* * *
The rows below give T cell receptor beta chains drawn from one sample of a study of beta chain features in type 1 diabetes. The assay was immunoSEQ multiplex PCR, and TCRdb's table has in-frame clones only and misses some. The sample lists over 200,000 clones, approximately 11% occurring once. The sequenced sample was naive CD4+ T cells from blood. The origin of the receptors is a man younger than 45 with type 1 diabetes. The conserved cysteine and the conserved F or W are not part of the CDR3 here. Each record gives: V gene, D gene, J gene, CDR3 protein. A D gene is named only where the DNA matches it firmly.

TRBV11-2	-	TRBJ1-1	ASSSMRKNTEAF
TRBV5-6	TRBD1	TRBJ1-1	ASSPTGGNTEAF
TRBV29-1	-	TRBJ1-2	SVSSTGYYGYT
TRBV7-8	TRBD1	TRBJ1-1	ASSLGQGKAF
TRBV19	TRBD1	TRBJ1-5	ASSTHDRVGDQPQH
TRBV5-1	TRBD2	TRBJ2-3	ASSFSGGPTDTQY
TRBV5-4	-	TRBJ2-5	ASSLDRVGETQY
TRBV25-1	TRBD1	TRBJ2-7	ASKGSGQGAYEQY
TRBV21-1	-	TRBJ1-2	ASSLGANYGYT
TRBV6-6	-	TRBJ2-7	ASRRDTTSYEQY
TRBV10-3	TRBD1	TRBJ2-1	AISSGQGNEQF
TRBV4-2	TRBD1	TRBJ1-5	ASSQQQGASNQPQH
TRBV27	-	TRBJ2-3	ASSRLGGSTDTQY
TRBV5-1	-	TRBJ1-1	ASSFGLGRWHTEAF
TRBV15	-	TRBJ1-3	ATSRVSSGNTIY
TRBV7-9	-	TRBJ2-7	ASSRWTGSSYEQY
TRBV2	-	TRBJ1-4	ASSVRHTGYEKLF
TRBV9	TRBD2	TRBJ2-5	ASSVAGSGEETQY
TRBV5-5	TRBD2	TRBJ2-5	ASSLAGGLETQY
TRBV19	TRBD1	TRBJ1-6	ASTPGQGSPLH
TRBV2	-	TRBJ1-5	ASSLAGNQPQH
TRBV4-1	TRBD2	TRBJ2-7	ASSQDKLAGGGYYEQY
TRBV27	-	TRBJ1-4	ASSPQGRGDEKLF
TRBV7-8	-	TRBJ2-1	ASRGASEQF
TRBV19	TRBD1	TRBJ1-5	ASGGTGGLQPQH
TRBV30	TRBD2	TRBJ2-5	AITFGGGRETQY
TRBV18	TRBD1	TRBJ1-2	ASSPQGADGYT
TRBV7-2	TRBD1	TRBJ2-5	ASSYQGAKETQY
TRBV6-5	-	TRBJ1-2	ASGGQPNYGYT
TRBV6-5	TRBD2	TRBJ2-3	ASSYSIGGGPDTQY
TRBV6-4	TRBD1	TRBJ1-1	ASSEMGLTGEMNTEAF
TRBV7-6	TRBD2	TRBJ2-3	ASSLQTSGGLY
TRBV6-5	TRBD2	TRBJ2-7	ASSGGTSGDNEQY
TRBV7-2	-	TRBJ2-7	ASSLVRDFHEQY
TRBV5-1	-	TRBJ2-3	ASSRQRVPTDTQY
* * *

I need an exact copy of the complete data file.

The rows below give T cell receptor beta chains drawn from one sample of a study of beta chain features in type 1 diabetes. The assay was immunoSEQ multiplex PCR, and TCRdb's table has in-frame clones only and misses some. The sample lists over 200,000 clones, approximately 11% occurring once. The sequenced sample was naive CD4+ T cells from blood. The origin of the receptors is a man younger than 45 with type 1 diabetes. The conserved cysteine and the conserved F or W are not part of the CDR3 here. Each record gives: V gene, D gene, J gene, CDR3 protein. A D gene is named only where the DNA matches it firmly.

TRBV11-2	-	TRBJ1-1	ASSSMRKNTEAF
TRBV5-6	TRBD1	TRBJ1-1	ASSPTGGNTEAF
TRBV29-1	-	TRBJ1-2	SVSSTGYYGYT
TRBV7-8	TRBD1	TRBJ1-1	ASSLGQGKAF
TRBV19	TRBD1	TRBJ1-5	ASSTHDRVGDQPQH
TRBV5-1	TRBD2	TRBJ2-3	ASSFSGGPTDTQY
TRBV5-4	-	TRBJ2-5	ASSLDRVGETQY
TRBV25-1	TRBD1	TRBJ2-7	ASKGSGQGAYEQY
TRBV21-1	-	TRBJ1-2	ASSLGANYGYT
TRBV6-6	-	TRBJ2-7	ASRRDTTSYEQY
TRBV10-3	TRBD1	TRBJ2-1	AISSGQGNEQF
TRBV4-2	TRBD1	TRBJ1-5	ASSQQQGASNQPQH
TRBV27	-	TRBJ2-3	ASSRLGGSTDTQY
TRBV5-1	-	TRBJ1-1	ASSFGLGRWHTEAF
TRBV15	-	TRBJ1-3	ATSRVSSGNTIY
TRBV7-9	-	TRBJ2-7	ASSRWTGSSYEQY
TRBV2	-	TRBJ1-4	ASSVRHTGYEKLF
TRBV9	TRBD2	TRBJ2-5	ASSVAGSGEETQY
TRBV5-5	TRBD2	TRBJ2-5	ASSLAGGLETQY
TRBV19	TRBD1	TRBJ1-6	ASTPGQGSPLH
TRBV2	-	TRBJ1-5	ASSLAGNQPQH
TRBV4-1	TRBD2	TRBJ2-7	ASSQDKLAGGGYYEQY
TRBV27	-	TRBJ1-4	ASSPQGRGDEKLF
TRBV7-8	-	TRBJ2-1	ASRGASEQF
TRBV19	TRBD1	TRBJ1-5	ASGGTGGLQPQH
TRBV30	TRBD2	TRBJ2-5	AITFGGGRETQY
TRBV18	TRBD1	TRBJ1-2	ASSPQGADGYT
TRBV7-2	TRBD1	TRBJ2-5	ASSYQGAKETQY
TRBV6-5	-	TRBJ1-2	ASGGQPNYGYT
TRBV6-5	TRBD2	TRBJ2-3	ASSYSIGGGPDTQY
TRBV6-4	TRBD1	TRBJ1-1	ASSEMGLTGEMNTEAF
TRBV7-6	TRBD2	TRBJ2-3	ASSLQTSGGLY
TRBV6-5	TRBD2	TRBJ2-7	ASSGGTSGDNEQY
TRBV7-2	-	TRBJ2-7	ASSLVRDFHEQY
TRBV5-1	-	TRBJ2-3	ASSRQRVPTDTQY